What makes the report so compelling is that these are not even its most concerning cases. Russian front organisation ‘think tanks’ participate in promoting the Kremlin’s narrative abroad. It is well-known that Russia Today and Sputnik are two of the chief producers of disinformation. Misrule of Law’s contribution is to warn its audience that Russian links to populist governments in Europe have reached incredibly worrying levels. Hungary, in particular, has seen its backsliding on democracy and the rule of law accompanied by extensive rapprochement with Russia. It appears to keep the EU/NATO line, but maintains strong bilateral relations with Russia. They jointly identified which GRU officer the Hungarians could expel to be seen to act after the Skripal attack. Italy and Austria retain stronger checks and balances that have prevented them from going that far down the same path, but the seriousness of compromised security and home affairs agencies in EU and/or NATO member states cannot be overstated.

To select a final, particularly worrying trend in relation to the Skripal case: “Whitehall observed a 4,000 percent uptick in pro-Russian propaganda since the abortive assassination, most of it coming from unmanned algorithms or ‘bots’, although other prominent peddlers of disinformation were all-too-real people who’d previously rushed to [the] Kremlin’s defense on Syrian chemical weapons use or MH17 or the hacking of the Democratic National Committee’s email servers.” [Misrule of Law, p100]. In other words, the extent of Russian manipulation of the Western debate is such that ordinary people are willing to spread the Kremlin’s narrative: even when it involves accusing the United Kingdom of carrying out the attack to stoke anti-Russian sentiment. Indeed, this echoes the Kremlin’s strategy in the Baltic states to attempt to generate a sense of grievance among ethnic Russians.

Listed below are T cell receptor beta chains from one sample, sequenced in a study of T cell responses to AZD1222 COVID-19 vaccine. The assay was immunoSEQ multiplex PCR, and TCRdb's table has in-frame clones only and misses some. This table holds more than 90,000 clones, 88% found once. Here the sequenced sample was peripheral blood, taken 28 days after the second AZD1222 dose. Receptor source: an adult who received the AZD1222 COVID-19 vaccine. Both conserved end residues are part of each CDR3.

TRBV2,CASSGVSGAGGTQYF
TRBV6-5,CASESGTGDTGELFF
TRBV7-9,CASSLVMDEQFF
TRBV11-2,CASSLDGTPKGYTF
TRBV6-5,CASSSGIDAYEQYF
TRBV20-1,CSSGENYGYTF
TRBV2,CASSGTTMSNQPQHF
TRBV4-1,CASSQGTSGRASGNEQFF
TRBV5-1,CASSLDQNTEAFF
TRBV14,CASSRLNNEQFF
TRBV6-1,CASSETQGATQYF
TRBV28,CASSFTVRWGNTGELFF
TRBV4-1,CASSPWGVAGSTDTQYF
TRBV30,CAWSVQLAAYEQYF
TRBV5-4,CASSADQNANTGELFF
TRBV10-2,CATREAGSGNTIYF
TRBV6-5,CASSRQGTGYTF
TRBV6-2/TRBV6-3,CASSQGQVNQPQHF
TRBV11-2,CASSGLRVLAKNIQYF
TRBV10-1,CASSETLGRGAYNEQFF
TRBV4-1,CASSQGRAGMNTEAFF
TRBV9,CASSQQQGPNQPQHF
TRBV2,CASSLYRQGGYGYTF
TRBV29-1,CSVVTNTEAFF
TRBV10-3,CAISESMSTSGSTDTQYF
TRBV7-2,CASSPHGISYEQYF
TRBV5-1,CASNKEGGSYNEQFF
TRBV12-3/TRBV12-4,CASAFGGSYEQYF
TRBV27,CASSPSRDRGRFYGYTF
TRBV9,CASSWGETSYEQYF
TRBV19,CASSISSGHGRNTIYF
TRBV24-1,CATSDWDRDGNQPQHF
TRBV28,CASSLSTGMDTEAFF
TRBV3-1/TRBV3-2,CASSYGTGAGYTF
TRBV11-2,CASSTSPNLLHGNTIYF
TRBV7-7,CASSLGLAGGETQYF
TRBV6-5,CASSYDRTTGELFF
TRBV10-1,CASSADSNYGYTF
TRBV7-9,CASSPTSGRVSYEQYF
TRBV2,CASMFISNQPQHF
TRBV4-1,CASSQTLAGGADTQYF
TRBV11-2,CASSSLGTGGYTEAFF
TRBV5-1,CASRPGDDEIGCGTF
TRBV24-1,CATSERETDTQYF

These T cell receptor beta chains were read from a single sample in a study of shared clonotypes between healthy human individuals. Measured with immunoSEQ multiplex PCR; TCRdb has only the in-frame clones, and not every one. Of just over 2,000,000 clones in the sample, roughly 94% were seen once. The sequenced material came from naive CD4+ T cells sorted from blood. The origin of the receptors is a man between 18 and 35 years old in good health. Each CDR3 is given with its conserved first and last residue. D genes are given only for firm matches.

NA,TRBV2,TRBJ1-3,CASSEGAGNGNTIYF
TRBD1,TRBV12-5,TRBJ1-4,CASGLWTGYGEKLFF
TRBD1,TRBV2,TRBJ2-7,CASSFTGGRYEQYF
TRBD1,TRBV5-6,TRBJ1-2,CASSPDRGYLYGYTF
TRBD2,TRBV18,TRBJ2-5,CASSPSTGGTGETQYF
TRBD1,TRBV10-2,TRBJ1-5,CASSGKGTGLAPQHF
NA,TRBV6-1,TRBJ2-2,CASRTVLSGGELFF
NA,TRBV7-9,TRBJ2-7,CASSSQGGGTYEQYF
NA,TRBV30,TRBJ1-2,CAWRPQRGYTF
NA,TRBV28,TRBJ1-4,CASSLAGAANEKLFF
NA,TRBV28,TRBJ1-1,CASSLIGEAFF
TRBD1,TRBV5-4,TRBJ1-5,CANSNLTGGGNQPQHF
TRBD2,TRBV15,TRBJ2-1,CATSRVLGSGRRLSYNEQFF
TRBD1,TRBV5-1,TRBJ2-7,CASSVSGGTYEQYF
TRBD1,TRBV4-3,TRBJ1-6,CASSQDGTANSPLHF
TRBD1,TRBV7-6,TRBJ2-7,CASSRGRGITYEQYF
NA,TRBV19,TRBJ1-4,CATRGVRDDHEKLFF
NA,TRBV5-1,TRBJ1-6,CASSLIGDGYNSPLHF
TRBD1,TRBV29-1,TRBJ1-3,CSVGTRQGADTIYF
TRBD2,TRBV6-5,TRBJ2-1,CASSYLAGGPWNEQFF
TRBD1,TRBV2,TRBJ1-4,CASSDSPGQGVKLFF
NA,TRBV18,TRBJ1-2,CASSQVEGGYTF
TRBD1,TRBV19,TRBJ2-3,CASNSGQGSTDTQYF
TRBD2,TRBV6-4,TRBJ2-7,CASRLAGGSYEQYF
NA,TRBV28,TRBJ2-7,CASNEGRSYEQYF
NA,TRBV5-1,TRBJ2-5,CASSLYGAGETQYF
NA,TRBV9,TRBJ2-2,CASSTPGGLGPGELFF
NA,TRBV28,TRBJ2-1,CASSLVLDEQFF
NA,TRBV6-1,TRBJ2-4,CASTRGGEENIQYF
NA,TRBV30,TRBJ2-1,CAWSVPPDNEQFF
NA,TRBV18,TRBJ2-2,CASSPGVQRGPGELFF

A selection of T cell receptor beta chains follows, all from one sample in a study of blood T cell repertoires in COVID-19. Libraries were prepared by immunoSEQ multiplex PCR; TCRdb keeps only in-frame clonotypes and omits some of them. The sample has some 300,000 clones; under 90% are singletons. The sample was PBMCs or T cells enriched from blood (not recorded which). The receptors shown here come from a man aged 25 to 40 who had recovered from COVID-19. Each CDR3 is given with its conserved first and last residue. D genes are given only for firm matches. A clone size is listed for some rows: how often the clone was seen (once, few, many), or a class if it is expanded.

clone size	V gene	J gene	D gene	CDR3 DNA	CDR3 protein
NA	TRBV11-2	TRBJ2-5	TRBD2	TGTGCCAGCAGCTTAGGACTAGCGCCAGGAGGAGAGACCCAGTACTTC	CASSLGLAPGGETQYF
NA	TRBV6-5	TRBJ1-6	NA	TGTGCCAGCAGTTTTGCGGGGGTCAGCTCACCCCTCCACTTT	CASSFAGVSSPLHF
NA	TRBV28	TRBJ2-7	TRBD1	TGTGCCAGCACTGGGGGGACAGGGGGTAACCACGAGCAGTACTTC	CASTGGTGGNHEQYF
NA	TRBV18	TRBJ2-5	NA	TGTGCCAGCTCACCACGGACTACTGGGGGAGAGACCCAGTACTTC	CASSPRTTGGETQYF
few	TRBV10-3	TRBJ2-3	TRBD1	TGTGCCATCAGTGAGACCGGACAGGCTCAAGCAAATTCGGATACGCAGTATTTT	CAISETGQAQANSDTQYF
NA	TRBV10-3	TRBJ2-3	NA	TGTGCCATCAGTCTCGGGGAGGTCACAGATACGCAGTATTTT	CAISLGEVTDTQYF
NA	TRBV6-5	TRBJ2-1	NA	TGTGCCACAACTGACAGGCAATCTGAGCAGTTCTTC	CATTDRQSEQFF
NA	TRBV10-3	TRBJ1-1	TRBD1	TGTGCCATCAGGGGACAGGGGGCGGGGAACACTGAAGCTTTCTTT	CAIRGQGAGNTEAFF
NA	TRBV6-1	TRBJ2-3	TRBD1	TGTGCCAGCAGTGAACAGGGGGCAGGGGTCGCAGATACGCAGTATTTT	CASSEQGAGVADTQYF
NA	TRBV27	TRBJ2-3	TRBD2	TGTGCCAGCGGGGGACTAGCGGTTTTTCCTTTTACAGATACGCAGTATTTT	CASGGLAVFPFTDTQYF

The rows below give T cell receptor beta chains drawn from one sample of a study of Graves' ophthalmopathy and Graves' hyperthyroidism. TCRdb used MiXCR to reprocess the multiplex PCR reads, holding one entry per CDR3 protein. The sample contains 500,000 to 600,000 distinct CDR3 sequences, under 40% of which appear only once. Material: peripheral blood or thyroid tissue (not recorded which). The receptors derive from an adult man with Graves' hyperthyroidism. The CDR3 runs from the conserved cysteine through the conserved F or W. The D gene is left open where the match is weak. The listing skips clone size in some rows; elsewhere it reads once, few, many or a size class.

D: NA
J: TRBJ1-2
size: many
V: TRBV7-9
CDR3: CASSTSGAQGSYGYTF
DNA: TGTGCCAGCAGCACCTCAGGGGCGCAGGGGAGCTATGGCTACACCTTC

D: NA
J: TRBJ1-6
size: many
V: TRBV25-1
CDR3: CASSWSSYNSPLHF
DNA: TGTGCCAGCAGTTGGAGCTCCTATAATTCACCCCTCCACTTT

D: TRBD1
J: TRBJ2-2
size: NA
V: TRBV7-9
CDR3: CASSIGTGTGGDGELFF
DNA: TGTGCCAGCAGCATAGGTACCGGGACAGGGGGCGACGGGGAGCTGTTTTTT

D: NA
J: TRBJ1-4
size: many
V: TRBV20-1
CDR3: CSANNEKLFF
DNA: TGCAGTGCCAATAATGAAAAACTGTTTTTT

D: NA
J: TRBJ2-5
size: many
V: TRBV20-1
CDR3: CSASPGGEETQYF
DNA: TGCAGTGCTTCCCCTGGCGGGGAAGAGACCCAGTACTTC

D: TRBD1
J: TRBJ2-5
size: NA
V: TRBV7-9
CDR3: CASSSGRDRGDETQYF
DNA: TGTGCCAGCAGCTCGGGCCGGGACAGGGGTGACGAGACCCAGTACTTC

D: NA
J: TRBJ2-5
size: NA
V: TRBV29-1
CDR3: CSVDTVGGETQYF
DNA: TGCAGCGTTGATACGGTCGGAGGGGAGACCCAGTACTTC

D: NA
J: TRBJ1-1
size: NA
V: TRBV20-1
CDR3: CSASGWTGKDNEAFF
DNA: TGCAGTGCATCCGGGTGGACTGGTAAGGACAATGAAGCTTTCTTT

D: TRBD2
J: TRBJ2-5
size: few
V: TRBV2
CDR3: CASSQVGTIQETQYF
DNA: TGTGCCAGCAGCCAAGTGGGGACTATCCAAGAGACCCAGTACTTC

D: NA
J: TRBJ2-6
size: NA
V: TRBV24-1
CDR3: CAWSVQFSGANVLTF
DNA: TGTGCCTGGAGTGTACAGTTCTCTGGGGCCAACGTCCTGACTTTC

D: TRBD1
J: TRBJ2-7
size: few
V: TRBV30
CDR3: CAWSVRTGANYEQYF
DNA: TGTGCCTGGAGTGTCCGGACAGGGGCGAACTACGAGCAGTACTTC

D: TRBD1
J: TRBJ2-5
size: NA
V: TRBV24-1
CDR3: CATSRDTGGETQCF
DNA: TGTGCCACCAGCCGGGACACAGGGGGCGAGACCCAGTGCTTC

That is the key takeaway message from the report. The rights, freedoms and institutions the West holds dear are being used against it by the Kremlin. Not only that, but Western states repeatedly allow it to happen. To revisit the plane crash metaphor, the report’s authors are the flight crew shouting at frozen passengers to get up and act to save themselves. The PACE vote is an example of exactly what not to do. It is not impossible to counteract the Kremlin’s actions, but recognition of the issue is only the first step. It requires continual and repeated commitment to enforcing sanctions and the rule of law. Most importantly, it requires recognition that we can only protect and promote European values if we are willing to stand up for them even when it is politically and financially inconvenient.

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EU-Ukraine relations: a window of opportunity

  • June 2019
  • Hannah Bettsworth